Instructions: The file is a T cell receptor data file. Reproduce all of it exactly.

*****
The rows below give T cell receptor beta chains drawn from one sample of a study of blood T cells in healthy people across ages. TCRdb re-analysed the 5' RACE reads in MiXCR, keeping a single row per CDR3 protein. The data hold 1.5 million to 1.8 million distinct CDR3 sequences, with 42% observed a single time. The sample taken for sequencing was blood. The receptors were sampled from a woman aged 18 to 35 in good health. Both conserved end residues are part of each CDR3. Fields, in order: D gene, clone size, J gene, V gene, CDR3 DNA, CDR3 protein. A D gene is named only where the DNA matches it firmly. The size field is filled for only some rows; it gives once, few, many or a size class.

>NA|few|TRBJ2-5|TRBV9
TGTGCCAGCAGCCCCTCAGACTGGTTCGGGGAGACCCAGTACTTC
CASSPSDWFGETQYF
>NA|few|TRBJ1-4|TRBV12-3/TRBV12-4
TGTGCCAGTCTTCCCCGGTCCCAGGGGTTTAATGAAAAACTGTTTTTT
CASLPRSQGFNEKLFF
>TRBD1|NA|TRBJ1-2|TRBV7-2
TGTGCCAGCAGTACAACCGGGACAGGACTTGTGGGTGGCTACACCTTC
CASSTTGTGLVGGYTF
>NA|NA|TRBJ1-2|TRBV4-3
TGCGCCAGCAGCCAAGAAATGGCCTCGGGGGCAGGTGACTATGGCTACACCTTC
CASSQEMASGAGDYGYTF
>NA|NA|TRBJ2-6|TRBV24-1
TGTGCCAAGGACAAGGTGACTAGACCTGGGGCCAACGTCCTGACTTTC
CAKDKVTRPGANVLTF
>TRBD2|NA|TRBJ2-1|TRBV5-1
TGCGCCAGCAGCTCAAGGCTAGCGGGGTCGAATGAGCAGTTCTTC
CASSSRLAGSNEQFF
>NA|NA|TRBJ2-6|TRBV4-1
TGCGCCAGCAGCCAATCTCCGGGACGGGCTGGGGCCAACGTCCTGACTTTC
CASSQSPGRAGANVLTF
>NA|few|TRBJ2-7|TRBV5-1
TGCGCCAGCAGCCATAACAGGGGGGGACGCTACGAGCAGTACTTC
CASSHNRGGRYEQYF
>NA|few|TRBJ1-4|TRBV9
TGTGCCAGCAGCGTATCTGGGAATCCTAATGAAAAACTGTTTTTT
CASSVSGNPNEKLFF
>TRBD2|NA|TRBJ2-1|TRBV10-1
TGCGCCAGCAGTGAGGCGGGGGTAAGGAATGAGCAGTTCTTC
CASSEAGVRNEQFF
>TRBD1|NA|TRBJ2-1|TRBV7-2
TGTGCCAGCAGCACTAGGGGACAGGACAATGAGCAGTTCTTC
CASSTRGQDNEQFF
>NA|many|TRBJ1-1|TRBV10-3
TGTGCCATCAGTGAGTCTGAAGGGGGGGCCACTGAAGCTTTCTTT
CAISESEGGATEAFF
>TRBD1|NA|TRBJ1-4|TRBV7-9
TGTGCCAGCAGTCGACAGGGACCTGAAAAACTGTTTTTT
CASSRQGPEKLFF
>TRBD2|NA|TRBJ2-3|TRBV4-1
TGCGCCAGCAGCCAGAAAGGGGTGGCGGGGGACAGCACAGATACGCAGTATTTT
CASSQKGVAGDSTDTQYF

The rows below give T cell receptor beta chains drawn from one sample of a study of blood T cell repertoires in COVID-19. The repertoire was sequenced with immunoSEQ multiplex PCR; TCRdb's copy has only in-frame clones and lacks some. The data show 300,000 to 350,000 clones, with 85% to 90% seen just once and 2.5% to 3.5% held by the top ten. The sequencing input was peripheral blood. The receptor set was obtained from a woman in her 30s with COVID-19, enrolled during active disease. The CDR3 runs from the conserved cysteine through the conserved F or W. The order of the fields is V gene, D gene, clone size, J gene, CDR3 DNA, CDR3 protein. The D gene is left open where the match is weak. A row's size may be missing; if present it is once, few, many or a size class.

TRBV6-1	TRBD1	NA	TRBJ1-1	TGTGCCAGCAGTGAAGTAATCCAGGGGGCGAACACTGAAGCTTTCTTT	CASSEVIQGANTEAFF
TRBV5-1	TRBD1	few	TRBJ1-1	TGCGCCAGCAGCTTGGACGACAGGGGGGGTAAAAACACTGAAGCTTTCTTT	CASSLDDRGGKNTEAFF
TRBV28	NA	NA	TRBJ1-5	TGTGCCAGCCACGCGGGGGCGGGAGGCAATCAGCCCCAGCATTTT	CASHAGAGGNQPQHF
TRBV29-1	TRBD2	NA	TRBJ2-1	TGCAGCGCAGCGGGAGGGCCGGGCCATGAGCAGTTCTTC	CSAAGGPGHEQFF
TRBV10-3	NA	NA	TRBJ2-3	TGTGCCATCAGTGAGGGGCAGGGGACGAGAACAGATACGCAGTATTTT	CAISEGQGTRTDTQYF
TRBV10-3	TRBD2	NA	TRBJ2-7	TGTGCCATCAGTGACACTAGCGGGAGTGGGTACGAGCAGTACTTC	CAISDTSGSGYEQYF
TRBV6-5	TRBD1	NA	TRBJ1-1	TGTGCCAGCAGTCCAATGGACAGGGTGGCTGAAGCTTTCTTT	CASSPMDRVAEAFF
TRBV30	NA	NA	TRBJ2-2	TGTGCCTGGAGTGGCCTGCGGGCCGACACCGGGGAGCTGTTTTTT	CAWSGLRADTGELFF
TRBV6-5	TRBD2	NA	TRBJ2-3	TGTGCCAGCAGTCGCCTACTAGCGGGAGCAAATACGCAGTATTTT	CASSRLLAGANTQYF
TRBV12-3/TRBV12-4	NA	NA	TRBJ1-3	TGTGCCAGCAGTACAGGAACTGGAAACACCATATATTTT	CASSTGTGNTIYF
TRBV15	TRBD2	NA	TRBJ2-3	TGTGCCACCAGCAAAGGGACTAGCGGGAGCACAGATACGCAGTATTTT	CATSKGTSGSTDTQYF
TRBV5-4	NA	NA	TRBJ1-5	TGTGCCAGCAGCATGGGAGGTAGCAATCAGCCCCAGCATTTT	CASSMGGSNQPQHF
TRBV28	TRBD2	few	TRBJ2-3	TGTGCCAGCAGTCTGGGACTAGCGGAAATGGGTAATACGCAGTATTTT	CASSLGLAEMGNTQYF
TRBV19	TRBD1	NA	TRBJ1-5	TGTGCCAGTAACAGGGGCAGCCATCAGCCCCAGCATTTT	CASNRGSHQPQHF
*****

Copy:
The rows below give T cell receptor beta chains drawn from one sample of a study of blood T cells in healthy people across ages. TCRdb re-analysed the 5' RACE reads in MiXCR, keeping a single row per CDR3 protein. The data hold 1.5 million to 1.8 million distinct CDR3 sequences, with 42% observed a single time. The sample taken for sequencing was blood. The receptors were sampled from a woman aged 18 to 35 in good health. Both conserved end residues are part of each CDR3. Fields, in order: D gene, clone size, J gene, V gene, CDR3 DNA, CDR3 protein. A D gene is named only where the DNA matches it firmly. The size field is filled for only some rows; it gives once, few, many or a size class.

>NA|few|TRBJ2-5|TRBV9
TGTGCCAGCAGCCCCTCAGACTGGTTCGGGGAGACCCAGTACTTC
CASSPSDWFGETQYF
>NA|few|TRBJ1-4|TRBV12-3/TRBV12-4
TGTGCCAGTCTTCCCCGGTCCCAGGGGTTTAATGAAAAACTGTTTTTT
CASLPRSQGFNEKLFF
>TRBD1|NA|TRBJ1-2|TRBV7-2
TGTGCCAGCAGTACAACCGGGACAGGACTTGTGGGTGGCTACACCTTC
CASSTTGTGLVGGYTF
>NA|NA|TRBJ1-2|TRBV4-3
TGCGCCAGCAGCCAAGAAATGGCCTCGGGGGCAGGTGACTATGGCTACACCTTC
CASSQEMASGAGDYGYTF
>NA|NA|TRBJ2-6|TRBV24-1
TGTGCCAAGGACAAGGTGACTAGACCTGGGGCCAACGTCCTGACTTTC
CAKDKVTRPGANVLTF
>TRBD2|NA|TRBJ2-1|TRBV5-1
TGCGCCAGCAGCTCAAGGCTAGCGGGGTCGAATGAGCAGTTCTTC
CASSSRLAGSNEQFF
>NA|NA|TRBJ2-6|TRBV4-1
TGCGCCAGCAGCCAATCTCCGGGACGGGCTGGGGCCAACGTCCTGACTTTC
CASSQSPGRAGANVLTF
>NA|few|TRBJ2-7|TRBV5-1
TGCGCCAGCAGCCATAACAGGGGGGGACGCTACGAGCAGTACTTC
CASSHNRGGRYEQYF
>NA|few|TRBJ1-4|TRBV9
TGTGCCAGCAGCGTATCTGGGAATCCTAATGAAAAACTGTTTTTT
CASSVSGNPNEKLFF
>TRBD2|NA|TRBJ2-1|TRBV10-1
TGCGCCAGCAGTGAGGCGGGGGTAAGGAATGAGCAGTTCTTC
CASSEAGVRNEQFF
>TRBD1|NA|TRBJ2-1|TRBV7-2
TGTGCCAGCAGCACTAGGGGACAGGACAATGAGCAGTTCTTC
CASSTRGQDNEQFF
>NA|many|TRBJ1-1|TRBV10-3
TGTGCCATCAGTGAGTCTGAAGGGGGGGCCACTGAAGCTTTCTTT
CAISESEGGATEAFF
>TRBD1|NA|TRBJ1-4|TRBV7-9
TGTGCCAGCAGTCGACAGGGACCTGAAAAACTGTTTTTT
CASSRQGPEKLFF
>TRBD2|NA|TRBJ2-3|TRBV4-1
TGCGCCAGCAGCCAGAAAGGGGTGGCGGGGGACAGCACAGATACGCAGTATTTT
CASSQKGVAGDSTDTQYF

The rows below give T cell receptor beta chains drawn from one sample of a study of blood T cell repertoires in COVID-19. The repertoire was sequenced with immunoSEQ multiplex PCR; TCRdb's copy has only in-frame clones and lacks some. The data show 300,000 to 350,000 clones, with 85% to 90% seen just once and 2.5% to 3.5% held by the top ten. The sequencing input was peripheral blood. The receptor set was obtained from a woman in her 30s with COVID-19, enrolled during active disease. The CDR3 runs from the conserved cysteine through the conserved F or W. The order of the fields is V gene, D gene, clone size, J gene, CDR3 DNA, CDR3 protein. The D gene is left open where the match is weak. A row's size may be missing; if present it is once, few, many or a size class.

TRBV6-1	TRBD1	NA	TRBJ1-1	TGTGCCAGCAGTGAAGTAATCCAGGGGGCGAACACTGAAGCTTTCTTT	CASSEVIQGANTEAFF
TRBV5-1	TRBD1	few	TRBJ1-1	TGCGCCAGCAGCTTGGACGACAGGGGGGGTAAAAACACTGAAGCTTTCTTT	CASSLDDRGGKNTEAFF
TRBV28	NA	NA	TRBJ1-5	TGTGCCAGCCACGCGGGGGCGGGAGGCAATCAGCCCCAGCATTTT	CASHAGAGGNQPQHF
TRBV29-1	TRBD2	NA	TRBJ2-1	TGCAGCGCAGCGGGAGGGCCGGGCCATGAGCAGTTCTTC	CSAAGGPGHEQFF
TRBV10-3	NA	NA	TRBJ2-3	TGTGCCATCAGTGAGGGGCAGGGGACGAGAACAGATACGCAGTATTTT	CAISEGQGTRTDTQYF
TRBV10-3	TRBD2	NA	TRBJ2-7	TGTGCCATCAGTGACACTAGCGGGAGTGGGTACGAGCAGTACTTC	CAISDTSGSGYEQYF
TRBV6-5	TRBD1	NA	TRBJ1-1	TGTGCCAGCAGTCCAATGGACAGGGTGGCTGAAGCTTTCTTT	CASSPMDRVAEAFF
TRBV30	NA	NA	TRBJ2-2	TGTGCCTGGAGTGGCCTGCGGGCCGACACCGGGGAGCTGTTTTTT	CAWSGLRADTGELFF
TRBV6-5	TRBD2	NA	TRBJ2-3	TGTGCCAGCAGTCGCCTACTAGCGGGAGCAAATACGCAGTATTTT	CASSRLLAGANTQYF
TRBV12-3/TRBV12-4	NA	NA	TRBJ1-3	TGTGCCAGCAGTACAGGAACTGGAAACACCATATATTTT	CASSTGTGNTIYF
TRBV15	TRBD2	NA	TRBJ2-3	TGTGCCACCAGCAAAGGGACTAGCGGGAGCACAGATACGCAGTATTTT	CATSKGTSGSTDTQYF
TRBV5-4	NA	NA	TRBJ1-5	TGTGCCAGCAGCATGGGAGGTAGCAATCAGCCCCAGCATTTT	CASSMGGSNQPQHF
TRBV28	TRBD2	few	TRBJ2-3	TGTGCCAGCAGTCTGGGACTAGCGGAAATGGGTAATACGCAGTATTTT	CASSLGLAEMGNTQYF
TRBV19	TRBD1	NA	TRBJ1-5	TGTGCCAGTAACAGGGGCAGCCATCAGCCCCAGCATTTT	CASNRGSHQPQHF